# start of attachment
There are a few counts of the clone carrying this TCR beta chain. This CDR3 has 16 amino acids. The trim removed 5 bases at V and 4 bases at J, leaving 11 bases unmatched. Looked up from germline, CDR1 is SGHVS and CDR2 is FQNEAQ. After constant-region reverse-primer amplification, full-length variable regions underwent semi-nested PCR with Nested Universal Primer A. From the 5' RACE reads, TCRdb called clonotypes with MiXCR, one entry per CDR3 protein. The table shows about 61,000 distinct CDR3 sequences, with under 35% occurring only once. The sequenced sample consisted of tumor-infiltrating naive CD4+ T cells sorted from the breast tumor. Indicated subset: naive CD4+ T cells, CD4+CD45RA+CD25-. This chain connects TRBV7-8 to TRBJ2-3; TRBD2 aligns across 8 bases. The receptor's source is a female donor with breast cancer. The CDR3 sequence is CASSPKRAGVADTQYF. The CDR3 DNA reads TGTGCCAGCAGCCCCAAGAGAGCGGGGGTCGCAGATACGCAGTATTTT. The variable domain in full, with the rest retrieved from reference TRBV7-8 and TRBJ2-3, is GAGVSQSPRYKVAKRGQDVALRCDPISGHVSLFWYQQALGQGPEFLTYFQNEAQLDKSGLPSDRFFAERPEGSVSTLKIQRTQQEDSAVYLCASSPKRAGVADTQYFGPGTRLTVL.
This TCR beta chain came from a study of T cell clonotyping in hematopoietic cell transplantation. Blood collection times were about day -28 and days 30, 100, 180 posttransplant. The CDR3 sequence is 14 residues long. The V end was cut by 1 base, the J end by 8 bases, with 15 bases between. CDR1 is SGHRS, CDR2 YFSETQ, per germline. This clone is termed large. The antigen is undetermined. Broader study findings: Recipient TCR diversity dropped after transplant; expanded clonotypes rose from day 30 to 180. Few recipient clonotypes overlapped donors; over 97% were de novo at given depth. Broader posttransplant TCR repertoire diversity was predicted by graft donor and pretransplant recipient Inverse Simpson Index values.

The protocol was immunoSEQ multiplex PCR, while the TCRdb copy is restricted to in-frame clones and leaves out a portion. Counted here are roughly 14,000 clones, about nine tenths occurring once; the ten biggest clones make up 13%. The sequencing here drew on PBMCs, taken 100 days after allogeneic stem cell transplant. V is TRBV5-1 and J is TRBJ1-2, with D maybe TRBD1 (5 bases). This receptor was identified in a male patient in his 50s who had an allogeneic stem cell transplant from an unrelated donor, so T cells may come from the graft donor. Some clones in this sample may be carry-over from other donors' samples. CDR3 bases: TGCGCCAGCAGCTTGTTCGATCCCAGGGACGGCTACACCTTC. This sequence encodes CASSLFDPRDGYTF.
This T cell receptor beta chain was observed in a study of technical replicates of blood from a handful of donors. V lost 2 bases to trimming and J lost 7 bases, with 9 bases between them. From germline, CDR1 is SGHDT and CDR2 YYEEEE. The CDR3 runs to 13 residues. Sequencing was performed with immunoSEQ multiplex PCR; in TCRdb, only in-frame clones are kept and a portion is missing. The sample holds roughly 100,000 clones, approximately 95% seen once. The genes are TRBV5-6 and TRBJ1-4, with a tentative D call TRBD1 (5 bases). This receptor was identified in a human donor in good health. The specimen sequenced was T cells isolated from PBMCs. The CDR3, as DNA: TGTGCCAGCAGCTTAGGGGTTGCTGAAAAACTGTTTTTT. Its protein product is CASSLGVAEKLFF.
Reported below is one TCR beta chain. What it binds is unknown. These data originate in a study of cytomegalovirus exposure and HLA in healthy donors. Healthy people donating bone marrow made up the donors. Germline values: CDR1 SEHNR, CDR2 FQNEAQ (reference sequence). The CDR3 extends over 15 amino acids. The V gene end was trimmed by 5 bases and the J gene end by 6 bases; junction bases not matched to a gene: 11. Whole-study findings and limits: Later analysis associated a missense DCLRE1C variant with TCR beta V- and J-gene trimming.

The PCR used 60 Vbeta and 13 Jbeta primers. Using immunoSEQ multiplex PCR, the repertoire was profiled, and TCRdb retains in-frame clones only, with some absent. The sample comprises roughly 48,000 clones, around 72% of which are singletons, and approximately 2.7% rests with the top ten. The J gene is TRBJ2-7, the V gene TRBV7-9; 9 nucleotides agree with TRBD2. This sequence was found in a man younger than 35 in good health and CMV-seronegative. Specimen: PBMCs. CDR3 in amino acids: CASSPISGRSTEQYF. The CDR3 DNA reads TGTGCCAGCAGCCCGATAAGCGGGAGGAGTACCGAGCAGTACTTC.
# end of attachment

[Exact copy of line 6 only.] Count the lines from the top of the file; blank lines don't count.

The PCR used 60 Vbeta and 13 Jbeta primers. Using immunoSEQ multiplex PCR, the repertoire was profiled, and TCRdb retains in-frame clones only, with some absent. The sample comprises roughly 48,000 clones, around 72% of which are singletons, and approximately 2.7% rests with the top ten. The J gene is TRBJ2-7, the V gene TRBV7-9; 9 nucleotides agree with TRBD2. This sequence was found in a man younger than 35 in good health and CMV-seronegative. Specimen: PBMCs. CDR3 in amino acids: CASSPISGRSTEQYF. The CDR3 DNA reads TGTGCCAGCAGCCCGATAAGCGGGAGGAGTACCGAGCAGTACTTC.